Expect a reprise performance for the Dow Jones' earning in the next "crisis", and don't expect the Dow Jones' low of March 9, 2009 to hold when it happens.

Enough of this! Let's end on a positive note and look at gold and silver. And how is gold and silver doing in the latter part of July 2012? They could be doing better, but all in all, gold and its step sum looks constructive. Like silver, gold's price trend (blue plot below) has been under pressure since last year, while its step sum (red plot) has refused to break down in a proper fashion, along with the price of gold for a very long time. But this week, gold's step sum (market sentiment) tested its lows of two months ago. What I want to see now in the gold market is more down days than up (and you do too). That's how we get a step sum to collapse. So how can gold rise up with so many down days? Simple, on the up days, the price of gold goes up much more than it declines on the down days. This is exactly what happens in a bull box, and since June 15, that is exactly what is happening in the gold market.

I placed a rectangle around gold's price and step sum trends for the past month, but note I didn't color it green, and have a "?" in the bull box text box. Why did I do that? Because I don't trust a box formation until it has lasted for at least two months. And besides, I can't actually visualize the beginning of a step sum box until a few weeks after it's started, and even then it might fail as we see in the May-July 2011 failed bear box in the chart.

However, the world's financial markets are really a mess, and people someday are going to figure out that gold and silver are the solution to their problem. So, I expect something really spectacular to the upside coming for the price of gold and silver. I don't know the timing; could be next week, or next year. But every day I look at the chart above, expecting a historic resolution to the bull box forming. What am I expecting to happen to the price of gold? Breaking the one day gain of 30.36% on 11 August 1981 (seen in the chart below). It's not impossible. Okay, so what if August 1981 was during the second year of the 1980-2001 bear market, I can dream, can't I?

The silver chart is getting humorous, still I like it. Unlike gold, silver's step sum has collapsed (many more down days than up) since early June, but with little effect to the price of silver. I'm real tempted to place a prospective bull box over silver's price and step sum trend. It's been a month now that the price of silver has refused to go down with its step sum. But then for the past two weeks its step sum has also gone neutral.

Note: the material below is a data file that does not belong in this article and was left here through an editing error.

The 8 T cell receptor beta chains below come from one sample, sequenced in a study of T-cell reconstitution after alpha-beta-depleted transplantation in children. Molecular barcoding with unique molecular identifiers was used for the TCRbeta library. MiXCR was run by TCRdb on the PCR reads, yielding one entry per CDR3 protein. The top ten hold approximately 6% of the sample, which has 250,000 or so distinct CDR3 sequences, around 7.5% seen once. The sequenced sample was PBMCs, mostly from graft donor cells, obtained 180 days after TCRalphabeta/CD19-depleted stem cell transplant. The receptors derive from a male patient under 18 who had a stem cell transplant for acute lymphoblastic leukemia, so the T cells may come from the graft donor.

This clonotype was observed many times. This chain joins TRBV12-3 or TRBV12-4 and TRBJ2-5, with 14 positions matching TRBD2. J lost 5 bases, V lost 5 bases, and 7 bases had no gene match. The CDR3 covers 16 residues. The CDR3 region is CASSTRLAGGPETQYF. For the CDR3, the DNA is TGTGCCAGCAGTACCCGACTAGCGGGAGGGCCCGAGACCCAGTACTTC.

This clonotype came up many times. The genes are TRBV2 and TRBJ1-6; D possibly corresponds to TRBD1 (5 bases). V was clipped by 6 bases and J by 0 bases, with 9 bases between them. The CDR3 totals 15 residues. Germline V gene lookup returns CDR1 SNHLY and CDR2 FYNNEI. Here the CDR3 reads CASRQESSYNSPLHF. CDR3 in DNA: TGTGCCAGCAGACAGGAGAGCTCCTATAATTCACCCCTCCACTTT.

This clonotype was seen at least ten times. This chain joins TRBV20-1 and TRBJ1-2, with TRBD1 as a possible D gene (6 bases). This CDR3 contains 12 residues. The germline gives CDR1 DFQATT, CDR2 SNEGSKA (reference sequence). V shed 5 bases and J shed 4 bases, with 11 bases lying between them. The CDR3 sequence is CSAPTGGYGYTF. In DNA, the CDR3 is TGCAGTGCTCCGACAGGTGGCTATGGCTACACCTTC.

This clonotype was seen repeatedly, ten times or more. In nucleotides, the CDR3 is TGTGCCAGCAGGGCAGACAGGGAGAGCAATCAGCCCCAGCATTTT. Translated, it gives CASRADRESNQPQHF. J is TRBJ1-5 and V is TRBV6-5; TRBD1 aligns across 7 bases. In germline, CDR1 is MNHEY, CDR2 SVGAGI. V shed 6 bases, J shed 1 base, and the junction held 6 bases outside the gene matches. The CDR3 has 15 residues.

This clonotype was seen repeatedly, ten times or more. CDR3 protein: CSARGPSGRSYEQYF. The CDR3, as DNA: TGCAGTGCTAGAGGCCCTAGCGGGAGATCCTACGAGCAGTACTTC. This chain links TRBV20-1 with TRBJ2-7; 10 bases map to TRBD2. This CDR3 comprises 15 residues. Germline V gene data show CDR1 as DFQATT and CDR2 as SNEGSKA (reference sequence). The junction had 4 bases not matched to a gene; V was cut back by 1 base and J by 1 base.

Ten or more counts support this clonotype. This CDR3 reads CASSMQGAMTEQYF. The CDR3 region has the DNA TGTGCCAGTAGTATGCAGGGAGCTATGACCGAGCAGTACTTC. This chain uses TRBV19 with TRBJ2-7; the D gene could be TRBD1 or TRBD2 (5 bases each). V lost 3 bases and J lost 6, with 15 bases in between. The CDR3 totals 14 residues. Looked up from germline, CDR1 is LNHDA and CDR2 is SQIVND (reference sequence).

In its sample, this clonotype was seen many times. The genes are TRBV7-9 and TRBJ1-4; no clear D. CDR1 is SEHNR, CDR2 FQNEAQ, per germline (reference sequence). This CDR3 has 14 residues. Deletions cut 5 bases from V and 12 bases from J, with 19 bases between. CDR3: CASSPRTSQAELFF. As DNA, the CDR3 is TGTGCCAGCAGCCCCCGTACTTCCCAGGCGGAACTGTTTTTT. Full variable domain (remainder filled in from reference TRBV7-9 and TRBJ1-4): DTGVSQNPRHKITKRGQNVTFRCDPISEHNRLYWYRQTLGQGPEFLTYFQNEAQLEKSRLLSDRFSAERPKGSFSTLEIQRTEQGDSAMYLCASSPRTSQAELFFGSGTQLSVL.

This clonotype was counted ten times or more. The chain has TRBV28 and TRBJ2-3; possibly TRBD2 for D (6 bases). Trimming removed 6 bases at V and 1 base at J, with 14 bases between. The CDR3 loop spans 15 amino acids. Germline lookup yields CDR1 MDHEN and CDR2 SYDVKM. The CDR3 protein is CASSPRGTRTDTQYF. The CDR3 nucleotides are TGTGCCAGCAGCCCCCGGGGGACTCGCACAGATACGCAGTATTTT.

After a second thought, I think that silver currently * is not * forming a step sum bull box. But that is alright, because silver too could explode out if its four week trading range without notice. Mind you, as always, no promises on my part for short term price events, good or bad, but I think the lows for silver are in.

So what is happening with the Silver to Gold Ratio (SGR)? The SGR is having difficulty breaking above 60 ounces of silver to one ounce of gold. This is good, as a rising trend in the SGR is a bear market event; bull markets for precious metals see declining trends in the SGR. The current breakout above 40 in the SGR began in April 2011, and is just a correction in a continuing bull market for gold and silver. So far, the ratio has peaked at 58. When the bull market in gold and silver resumes, we will see the GSR reverse, and once again begin trending downwards.

With the SGR at 58, silver has a lot of upward leverage to the price of gold when the bull market resumes. This is a good time to buy silver!

With the LIBOR scandal now breaking into the open, the world is finally paying attention to what has been happening for a * very long time. * Expect the investigation of the mechanics of the LIBOR manipulations to provide leads to many other scandals. As has happened so many times during hundreds of years of market history, deflating financial assets will once again drive wealth towards gold and silver for its survival. We are close to seeing market history being made - and you won't get any enjoyment from living in these historic times if you don't have some actual gold and silver in your personal portfolio.

Mark J. Lundeen
[email protected]

In 1792 the U.S. Congress adopted a bimetallic standard (gold and silver) for the new nation's currency - with gold valued at $19.30 per troy ounce